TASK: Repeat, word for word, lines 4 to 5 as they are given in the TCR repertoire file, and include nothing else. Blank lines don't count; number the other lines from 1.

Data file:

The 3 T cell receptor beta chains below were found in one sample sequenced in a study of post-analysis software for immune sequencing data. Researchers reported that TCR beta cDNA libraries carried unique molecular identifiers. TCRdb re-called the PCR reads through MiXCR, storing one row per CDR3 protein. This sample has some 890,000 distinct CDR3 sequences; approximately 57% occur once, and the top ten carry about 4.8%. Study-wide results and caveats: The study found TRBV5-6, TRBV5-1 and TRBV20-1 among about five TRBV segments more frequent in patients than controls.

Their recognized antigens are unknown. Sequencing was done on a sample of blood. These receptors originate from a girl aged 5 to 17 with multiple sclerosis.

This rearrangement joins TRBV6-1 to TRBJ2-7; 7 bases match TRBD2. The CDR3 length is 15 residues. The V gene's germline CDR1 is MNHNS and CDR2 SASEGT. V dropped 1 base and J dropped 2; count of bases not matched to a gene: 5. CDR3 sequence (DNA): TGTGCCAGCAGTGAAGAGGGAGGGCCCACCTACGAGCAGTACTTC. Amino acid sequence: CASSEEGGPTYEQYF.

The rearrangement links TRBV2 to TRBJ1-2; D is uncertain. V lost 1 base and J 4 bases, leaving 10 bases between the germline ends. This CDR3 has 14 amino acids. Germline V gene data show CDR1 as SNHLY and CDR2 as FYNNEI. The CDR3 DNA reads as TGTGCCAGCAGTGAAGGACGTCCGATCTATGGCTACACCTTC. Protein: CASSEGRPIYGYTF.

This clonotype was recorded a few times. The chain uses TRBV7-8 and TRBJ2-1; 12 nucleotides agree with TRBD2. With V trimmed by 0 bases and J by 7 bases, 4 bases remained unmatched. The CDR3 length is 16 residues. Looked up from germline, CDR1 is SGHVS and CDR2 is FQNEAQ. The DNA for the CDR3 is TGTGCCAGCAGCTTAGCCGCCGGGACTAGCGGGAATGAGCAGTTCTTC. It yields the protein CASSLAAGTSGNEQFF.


The rearrangement links TRBV2 to TRBJ1-2; D is uncertain. V lost 1 base and J 4 bases, leaving 10 bases between the germline ends. This CDR3 has 14 amino acids. Germline V gene data show CDR1 as SNHLY and CDR2 as FYNNEI. The CDR3 DNA reads as TGTGCCAGCAGTGAAGGACGTCCGATCTATGGCTACACCTTC. Protein: CASSEGRPIYGYTF.

This clonotype was recorded a few times. The chain uses TRBV7-8 and TRBJ2-1; 12 nucleotides agree with TRBD2. With V trimmed by 0 bases and J by 7 bases, 4 bases remained unmatched. The CDR3 length is 16 residues. Looked up from germline, CDR1 is SGHVS and CDR2 is FQNEAQ. The DNA for the CDR3 is TGTGCCAGCAGCTTAGCCGCCGGGACTAGCGGGAATGAGCAGTTCTTC. It yields the protein CASSLAAGTSGNEQFF.